Now they've done it. Honda's gone off and messed with their monster-selling Civic subcompact, and now the J-(ennifer) Lo(pez) Generation is all chapped about it.
"God, it's ugly," admitted a J-Lo hot-rodder recently to a reporter for Automotive News, adding, "it's not as performance-oriented as it used to be.... And the horsepower gain is negligible because it's a heavier car."
Reporter Mark Rechtin's opinion of reactions like this one is unvarnished: "By their ripcord impact on trends and culture, the young enthusiast buyers have a nationwide impact on Honda's image in general—and on Civic's marketability specifically." And this, he says, is true despite the relatively small number of Civics actually purchased by twentysomething loudmouths.
Honda has defensible reasons for making its styling changes, but these explanations aren't likely to win much respect from the bare-midriff-and-droopy-drawers crowd. What do gearheads care if the Civic is roomier and safer for families? For the last five years, Civics have been the car platform of choice for "slamming" (i.e., lowering suspensions to asphalt-scraping levels) and "jamming" (i.e., cramming trunks, back seats and door panels with humongo stereos of earwax-melting power potential).
Speed junkies have been stuffing Civics with all manner of turbo- and superchargers, with or without afterburner-style nitrous oxide (NOS) injection systems, all for the sake of ratcheting up top speeds to insane levels and cranking down quarter-mile street-racing times to the lowest limits that physics allows.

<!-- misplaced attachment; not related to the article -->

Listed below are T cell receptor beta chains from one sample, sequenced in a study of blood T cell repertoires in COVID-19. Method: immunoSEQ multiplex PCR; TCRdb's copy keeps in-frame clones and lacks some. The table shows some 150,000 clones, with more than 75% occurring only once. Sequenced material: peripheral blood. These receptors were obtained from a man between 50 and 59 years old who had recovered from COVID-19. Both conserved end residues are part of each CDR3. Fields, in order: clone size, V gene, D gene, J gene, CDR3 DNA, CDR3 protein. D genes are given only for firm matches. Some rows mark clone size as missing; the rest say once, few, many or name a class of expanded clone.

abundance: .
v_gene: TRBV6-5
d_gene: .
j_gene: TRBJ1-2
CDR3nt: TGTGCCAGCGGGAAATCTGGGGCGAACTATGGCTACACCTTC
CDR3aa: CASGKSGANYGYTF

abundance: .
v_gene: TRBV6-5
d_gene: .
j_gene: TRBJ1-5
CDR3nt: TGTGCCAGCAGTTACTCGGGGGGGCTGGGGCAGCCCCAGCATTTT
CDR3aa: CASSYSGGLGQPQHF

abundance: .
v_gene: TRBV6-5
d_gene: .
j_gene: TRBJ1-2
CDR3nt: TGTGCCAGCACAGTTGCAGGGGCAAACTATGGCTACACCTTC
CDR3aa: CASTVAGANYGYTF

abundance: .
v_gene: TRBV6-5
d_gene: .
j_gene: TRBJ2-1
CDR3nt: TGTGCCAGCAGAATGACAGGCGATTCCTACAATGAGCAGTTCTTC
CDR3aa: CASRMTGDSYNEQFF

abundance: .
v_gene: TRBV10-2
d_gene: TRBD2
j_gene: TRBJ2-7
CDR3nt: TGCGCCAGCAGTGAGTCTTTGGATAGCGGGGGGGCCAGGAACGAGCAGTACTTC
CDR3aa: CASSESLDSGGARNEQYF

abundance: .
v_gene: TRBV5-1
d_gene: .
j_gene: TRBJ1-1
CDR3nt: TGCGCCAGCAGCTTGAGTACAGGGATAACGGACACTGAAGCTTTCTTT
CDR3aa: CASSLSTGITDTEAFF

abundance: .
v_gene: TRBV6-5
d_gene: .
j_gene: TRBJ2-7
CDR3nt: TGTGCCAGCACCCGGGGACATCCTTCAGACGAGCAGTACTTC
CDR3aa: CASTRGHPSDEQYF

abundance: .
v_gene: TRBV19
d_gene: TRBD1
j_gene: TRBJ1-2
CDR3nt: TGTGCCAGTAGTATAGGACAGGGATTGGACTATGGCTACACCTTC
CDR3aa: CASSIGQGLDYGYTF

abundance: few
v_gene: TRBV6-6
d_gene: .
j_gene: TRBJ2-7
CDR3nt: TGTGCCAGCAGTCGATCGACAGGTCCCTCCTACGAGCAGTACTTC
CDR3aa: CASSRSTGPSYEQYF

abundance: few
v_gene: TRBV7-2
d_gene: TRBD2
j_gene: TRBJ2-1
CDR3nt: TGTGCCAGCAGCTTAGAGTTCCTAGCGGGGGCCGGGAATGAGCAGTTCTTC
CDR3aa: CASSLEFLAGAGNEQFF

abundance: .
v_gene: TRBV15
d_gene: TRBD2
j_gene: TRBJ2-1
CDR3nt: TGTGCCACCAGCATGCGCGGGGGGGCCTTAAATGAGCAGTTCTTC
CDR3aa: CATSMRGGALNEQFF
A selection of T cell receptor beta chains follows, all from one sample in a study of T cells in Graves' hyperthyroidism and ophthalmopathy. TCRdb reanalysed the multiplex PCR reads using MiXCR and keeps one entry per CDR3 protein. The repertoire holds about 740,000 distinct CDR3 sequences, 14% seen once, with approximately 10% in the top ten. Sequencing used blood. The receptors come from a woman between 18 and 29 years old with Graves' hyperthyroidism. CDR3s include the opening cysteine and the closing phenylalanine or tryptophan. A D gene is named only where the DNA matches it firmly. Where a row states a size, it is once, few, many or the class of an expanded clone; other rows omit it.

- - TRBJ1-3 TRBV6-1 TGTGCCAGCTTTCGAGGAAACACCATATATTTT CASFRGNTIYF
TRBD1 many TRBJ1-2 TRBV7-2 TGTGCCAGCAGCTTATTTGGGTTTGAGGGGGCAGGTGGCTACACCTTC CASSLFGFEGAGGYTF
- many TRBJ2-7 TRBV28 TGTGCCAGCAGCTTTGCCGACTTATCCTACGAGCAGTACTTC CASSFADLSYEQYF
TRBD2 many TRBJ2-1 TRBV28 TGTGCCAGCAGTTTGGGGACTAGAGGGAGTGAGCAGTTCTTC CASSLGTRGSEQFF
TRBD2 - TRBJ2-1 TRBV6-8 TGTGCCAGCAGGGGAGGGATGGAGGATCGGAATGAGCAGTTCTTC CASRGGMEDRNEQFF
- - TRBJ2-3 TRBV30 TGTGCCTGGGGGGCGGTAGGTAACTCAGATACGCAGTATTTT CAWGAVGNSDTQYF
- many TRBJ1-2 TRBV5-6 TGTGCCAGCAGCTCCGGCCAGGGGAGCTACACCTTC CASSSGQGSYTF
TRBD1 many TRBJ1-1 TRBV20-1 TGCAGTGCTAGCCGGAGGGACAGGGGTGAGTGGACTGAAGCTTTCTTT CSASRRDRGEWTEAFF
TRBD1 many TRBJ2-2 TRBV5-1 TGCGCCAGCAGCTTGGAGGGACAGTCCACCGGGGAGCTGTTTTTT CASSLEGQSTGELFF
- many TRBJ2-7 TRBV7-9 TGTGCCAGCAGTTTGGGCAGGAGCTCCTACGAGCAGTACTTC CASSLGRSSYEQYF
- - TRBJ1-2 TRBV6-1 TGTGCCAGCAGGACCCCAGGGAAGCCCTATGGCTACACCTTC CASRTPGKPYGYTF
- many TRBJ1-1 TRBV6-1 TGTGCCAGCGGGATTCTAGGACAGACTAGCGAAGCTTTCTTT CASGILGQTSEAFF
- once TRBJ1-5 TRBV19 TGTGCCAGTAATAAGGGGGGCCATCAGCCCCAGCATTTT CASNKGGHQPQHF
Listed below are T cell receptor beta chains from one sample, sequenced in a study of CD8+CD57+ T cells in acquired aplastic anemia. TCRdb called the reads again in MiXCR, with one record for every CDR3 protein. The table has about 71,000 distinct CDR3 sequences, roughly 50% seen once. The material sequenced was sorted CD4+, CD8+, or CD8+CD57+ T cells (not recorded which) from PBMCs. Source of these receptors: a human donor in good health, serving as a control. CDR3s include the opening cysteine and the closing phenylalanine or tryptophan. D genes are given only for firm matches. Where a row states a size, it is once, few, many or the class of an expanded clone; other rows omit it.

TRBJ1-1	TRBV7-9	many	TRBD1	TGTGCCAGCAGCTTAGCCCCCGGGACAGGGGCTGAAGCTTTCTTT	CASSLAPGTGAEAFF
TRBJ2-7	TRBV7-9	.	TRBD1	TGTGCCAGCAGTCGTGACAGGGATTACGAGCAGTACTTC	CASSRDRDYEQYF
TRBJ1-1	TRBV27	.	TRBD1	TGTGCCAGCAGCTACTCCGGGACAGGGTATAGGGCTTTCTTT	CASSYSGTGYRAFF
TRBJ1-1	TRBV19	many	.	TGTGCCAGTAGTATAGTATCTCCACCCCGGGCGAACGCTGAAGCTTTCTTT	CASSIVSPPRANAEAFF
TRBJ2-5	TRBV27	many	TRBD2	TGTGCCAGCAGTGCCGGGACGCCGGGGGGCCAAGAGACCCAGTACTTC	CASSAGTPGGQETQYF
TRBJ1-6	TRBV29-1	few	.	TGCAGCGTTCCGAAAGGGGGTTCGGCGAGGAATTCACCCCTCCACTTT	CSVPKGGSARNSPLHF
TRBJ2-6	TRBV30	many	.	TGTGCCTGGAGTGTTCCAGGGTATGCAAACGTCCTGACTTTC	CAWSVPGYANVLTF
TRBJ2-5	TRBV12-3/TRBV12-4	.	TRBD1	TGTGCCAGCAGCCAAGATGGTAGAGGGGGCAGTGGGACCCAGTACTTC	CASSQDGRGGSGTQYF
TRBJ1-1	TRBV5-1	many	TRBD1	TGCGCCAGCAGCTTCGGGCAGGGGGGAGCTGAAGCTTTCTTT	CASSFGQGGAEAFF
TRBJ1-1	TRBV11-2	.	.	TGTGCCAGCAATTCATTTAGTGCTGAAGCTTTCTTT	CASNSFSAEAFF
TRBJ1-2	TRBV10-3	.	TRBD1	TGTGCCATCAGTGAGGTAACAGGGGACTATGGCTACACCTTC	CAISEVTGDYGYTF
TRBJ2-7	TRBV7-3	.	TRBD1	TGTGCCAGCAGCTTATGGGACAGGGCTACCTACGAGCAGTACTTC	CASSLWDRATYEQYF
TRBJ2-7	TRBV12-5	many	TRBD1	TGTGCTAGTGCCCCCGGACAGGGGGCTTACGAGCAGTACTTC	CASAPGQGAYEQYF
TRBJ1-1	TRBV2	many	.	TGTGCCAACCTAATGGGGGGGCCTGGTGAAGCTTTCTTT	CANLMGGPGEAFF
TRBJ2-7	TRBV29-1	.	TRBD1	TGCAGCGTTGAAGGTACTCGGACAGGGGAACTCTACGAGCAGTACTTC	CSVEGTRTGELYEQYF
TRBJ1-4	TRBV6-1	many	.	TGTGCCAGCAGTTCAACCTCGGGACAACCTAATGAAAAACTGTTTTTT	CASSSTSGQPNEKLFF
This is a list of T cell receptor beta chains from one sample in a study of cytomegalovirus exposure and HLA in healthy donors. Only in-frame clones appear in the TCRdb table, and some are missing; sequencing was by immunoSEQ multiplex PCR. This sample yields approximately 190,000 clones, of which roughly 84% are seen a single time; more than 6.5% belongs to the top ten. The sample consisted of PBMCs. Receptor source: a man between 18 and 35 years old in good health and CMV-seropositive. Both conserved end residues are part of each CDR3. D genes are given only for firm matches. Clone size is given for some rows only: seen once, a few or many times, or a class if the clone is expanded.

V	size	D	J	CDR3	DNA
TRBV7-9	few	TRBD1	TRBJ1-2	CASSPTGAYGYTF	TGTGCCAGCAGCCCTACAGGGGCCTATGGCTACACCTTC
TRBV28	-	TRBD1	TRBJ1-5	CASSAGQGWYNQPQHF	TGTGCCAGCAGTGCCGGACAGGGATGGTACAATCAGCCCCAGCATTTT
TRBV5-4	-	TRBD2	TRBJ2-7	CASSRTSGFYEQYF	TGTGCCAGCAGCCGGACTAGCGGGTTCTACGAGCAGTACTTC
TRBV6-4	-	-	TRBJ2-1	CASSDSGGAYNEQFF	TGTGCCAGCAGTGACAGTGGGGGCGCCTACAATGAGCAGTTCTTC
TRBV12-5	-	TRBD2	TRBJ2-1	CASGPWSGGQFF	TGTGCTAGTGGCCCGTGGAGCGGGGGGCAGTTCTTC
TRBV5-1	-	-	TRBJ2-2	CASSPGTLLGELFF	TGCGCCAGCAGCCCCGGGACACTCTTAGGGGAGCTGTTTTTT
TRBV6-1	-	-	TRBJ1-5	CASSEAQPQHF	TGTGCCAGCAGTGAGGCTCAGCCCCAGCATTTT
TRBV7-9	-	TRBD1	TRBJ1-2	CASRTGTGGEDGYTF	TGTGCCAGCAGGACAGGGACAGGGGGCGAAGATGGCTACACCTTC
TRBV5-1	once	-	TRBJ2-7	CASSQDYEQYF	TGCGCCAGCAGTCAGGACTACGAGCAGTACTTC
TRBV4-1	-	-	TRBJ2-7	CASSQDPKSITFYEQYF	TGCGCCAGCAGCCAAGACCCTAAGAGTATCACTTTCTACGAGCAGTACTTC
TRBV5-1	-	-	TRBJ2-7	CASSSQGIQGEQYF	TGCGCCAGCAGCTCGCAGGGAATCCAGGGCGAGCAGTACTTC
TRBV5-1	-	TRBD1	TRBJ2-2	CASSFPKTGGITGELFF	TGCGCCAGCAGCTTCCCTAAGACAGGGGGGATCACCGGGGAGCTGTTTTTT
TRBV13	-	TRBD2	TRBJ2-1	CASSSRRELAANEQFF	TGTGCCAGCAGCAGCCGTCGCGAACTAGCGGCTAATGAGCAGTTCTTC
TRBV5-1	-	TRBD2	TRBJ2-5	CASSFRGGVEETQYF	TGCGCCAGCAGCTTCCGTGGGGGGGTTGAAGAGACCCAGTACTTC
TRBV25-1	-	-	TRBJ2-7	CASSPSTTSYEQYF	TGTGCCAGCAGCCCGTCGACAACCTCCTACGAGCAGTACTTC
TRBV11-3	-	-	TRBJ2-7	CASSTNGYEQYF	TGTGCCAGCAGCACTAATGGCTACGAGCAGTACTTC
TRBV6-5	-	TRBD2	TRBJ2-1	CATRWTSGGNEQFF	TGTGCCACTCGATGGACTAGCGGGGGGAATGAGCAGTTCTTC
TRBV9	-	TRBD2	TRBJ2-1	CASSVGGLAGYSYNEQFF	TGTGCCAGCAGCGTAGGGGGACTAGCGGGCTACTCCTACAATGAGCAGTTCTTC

Bragging rights and wrongs
So when Honda brags about the cabin space it has saved by trading out last year's sophisticated double-wishbone front suspension with 2001's more rudimentary MacPherson struts, Gen J-Lo doesn't wanna hear about it. All they know is that you can't easily "drop" the front end of the car with a short set of coil springs anymore. And so what if the rear footwell is now roomier because it's perfectly flat, thanks to a rear suspension redesigned without trailing arms? Back seats are for subwoofers and speaker cabinets, man; and anyway, the chicks in the back like to sit on their feet.